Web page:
Editor's note: Brian O'Neill, CMSWire Contributor and former chief client officer for FIS, wrote for CX and other teams in his former organization a series of articles. Each were titled, “The Path ... " with each edition being a new take. For example, he would discuss culture, leadership, ownership, purpose, etc. In his six-plus years in his CX role, he sent out 286 notes with the intention to empower, reinforce and frame his company's mission by sharing insights to help his team improve its game and increase its level of engagement in what it wanted to accomplish. He revives some of these notes and adds some current perspective in this Fall/Winter 2022/2023 CMSWire series.

It seems fitting to end this series on a topic that we addressed as our first edition of The Path for 2022 — grace. 

The positioning was simple: it’s a new year, we’ve been through a lot — perhaps we’d all be for the better by extending some grace to our colleagues and clients alike. And yet, the message below, just 10 months later, is as important today as it was in January.

Honestly, I’ve had this nagging feeling that Dave Matthews was correct when he said, “grace is gone?” 

In the backdrop of the pandemic, polarization and politics, it would be hard to argue that not only is grace gone, but we’ve entered into a world where empathy is no longer valued; it is vilified. 

Maybe the correct question was actually posed by the Talking Heads when they posited, “Well, how did I get here?”

Leadership in Time of Duress

As leaders we are facing a time unlike any other that is impacting people — our teams, and our clients — in a way that had never been contemplated, let alone modeled for in terms of quarterly results.

In The Path . . . to Perseverance, I shared the following:

As we look back on our careers, my suspicion is that this will be the time most determined by perseverance. Consider what we, us, all of us, our teams included are going through:

  • Global pandemic
  • The Great Resignation/Quiet Quitting
  • Economic uncertainty
  • Political polarization
  • Russian invasion of Ukraine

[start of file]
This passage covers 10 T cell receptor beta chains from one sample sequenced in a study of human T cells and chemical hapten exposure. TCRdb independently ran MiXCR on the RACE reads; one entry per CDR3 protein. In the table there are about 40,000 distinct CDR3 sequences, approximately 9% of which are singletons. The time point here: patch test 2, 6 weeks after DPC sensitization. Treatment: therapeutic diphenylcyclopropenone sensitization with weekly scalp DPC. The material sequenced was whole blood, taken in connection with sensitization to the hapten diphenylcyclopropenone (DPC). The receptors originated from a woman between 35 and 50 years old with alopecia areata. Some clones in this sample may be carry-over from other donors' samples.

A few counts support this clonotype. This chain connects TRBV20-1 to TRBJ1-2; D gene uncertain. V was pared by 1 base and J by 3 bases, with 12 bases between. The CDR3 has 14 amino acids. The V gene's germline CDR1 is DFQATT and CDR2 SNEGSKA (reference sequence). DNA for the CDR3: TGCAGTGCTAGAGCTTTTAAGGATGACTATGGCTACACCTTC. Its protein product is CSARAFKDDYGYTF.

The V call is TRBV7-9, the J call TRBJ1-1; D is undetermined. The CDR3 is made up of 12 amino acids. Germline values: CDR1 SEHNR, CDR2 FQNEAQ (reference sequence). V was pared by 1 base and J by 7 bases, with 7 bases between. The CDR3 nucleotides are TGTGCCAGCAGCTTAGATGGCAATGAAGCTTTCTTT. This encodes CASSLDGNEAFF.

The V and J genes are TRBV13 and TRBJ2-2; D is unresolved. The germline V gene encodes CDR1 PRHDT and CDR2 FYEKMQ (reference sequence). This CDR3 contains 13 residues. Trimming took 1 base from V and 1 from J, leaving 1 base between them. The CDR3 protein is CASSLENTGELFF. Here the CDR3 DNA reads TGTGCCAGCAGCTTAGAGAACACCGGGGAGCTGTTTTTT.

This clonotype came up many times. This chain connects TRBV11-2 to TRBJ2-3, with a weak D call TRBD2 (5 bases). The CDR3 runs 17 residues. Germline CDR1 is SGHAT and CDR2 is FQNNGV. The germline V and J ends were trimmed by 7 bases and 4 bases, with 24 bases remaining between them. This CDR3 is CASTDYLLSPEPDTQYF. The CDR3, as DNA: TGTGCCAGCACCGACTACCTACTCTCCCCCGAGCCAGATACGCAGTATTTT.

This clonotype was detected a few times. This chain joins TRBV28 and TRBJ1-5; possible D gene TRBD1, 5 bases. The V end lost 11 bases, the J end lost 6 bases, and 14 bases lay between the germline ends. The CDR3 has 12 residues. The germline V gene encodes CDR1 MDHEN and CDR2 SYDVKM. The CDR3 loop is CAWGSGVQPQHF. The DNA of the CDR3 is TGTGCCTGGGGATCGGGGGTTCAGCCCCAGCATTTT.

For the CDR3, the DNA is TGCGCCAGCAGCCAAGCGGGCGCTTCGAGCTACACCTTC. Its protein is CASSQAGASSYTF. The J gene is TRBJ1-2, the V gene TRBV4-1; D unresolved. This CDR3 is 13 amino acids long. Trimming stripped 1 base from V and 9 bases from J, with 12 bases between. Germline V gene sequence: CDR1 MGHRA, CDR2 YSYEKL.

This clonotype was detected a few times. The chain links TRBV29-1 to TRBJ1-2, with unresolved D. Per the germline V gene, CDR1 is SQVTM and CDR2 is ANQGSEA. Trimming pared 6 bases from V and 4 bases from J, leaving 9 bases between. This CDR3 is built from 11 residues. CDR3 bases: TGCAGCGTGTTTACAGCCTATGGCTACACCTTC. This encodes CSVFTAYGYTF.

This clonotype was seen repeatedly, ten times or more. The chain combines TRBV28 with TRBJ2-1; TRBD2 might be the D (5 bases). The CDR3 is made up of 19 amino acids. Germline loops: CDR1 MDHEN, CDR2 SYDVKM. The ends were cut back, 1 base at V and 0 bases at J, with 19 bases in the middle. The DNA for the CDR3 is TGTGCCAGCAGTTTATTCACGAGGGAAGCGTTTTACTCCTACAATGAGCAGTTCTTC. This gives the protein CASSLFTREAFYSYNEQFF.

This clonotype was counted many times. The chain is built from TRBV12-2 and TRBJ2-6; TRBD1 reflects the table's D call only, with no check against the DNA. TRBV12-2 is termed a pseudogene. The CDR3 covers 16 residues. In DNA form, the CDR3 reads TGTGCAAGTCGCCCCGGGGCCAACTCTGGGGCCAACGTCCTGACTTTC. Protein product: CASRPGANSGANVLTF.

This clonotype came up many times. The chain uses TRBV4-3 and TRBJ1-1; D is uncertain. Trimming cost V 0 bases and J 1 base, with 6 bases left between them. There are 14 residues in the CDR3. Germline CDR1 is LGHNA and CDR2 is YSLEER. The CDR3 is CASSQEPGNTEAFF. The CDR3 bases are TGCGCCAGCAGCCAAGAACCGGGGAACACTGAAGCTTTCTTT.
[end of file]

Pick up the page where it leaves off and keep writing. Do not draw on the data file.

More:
Undoubtedly, we will need to persevere, but my concern is the actual impact it is having at the individual, human level. And, how, as leaders we can address it.

Related Article: The Path to Excellence, Part 9: Who Truly Cares in Your Company?

Pandemic Effects: Rising NPS, Changing Employee Expectations

Reflecting back to the start of the global pandemic and its impact on our team and clients, a few interesting things stand-out:

During our global team meetings, all-hands Zoom calls, the single biggest question faced was, “when can we get back in the office?”

Interestingly, NPS scores started to rise as clients were absolutely thrilled that we were taking calls, resolving problems, and somehow executing implementations remotely; they were genuinely grateful and noted the same in their verbatim comments

And then it happened . . .

The desire to get back in the office shifted to, “umm, you aren’t going to want us to come back, right?”

The ability to resolve issues was no longer valued, and the patience-level of a typical client went to absolute zero; verbatim comments and pointed e-mails had a level of vitriol that would even make this New Jersey boy blush.

What Exactly Happened? 

Grace, or the idea of courteous goodwill, was in fact gone. This wasn’t just “us vs. them,” but a lot of times it was “us vs. us,” and it just fed upon itself. 

The psychological toll of a pandemic, the pressure of working from home, the collapse of the markets, the turnover of the workforce (The Great Resignation), and the extreme polarization of our society has been simply too much to bear.

You’ve seen it. 

Learning Opportunities

Videos of road rage, fights in the stands at ball-games, airplane passenger and crew scuffles, and Karen (I’m sorry to all of the Karens of the world) demanding to speak to the manager.

You’ve felt it.

Do the values of this place align with what I want to accomplish? What is the real purpose of this organization? Quiet quitting started getting loud, and anxiety levels are at the absolute highest levels — for kids and adults alike.

Make it stop. Please.

In most challenges faced there is a collective effort to help solve the problem. It could be an internal team, perhaps a leader making a decree, but when it comes to this much larger social dilemma it requires all of us to actively engage in demonstrating empathy.

You know, the ability to understand and share the feelings of another. My sense is that we may understand it, but are we really feeling it? 

The Power to Change the Trajectory

To break any cycle, or spiral, as the case may be, it demands the insanity to stop. While easier said than done, if we subscribe to the definition of insanity as doing the same thing expecting a different result, then we do have the power to change the experience, the trajectory, the outcome.

We can get grace by demonstrating grace.

Too simple? Too naïve? Or maybe, too painful? Imagine what would happen if you just tried it? 

You know, allowing that car to merge. Giving your peer the benefit of the doubt. Trusting your service provider to resolve the problem. Perhaps, for an absolute moment, looking at the situation from the other person’s perspective.

When it comes to your teams and your clients, we, as in all of us, need to remember that we are humans first and then everything else second. Let’s embrace the human, so grace and empathy can be seen and appreciated. 

Grace is not gone; we just need to dust it off and put it in motion. To and for everyone.

Enjoy the journey!

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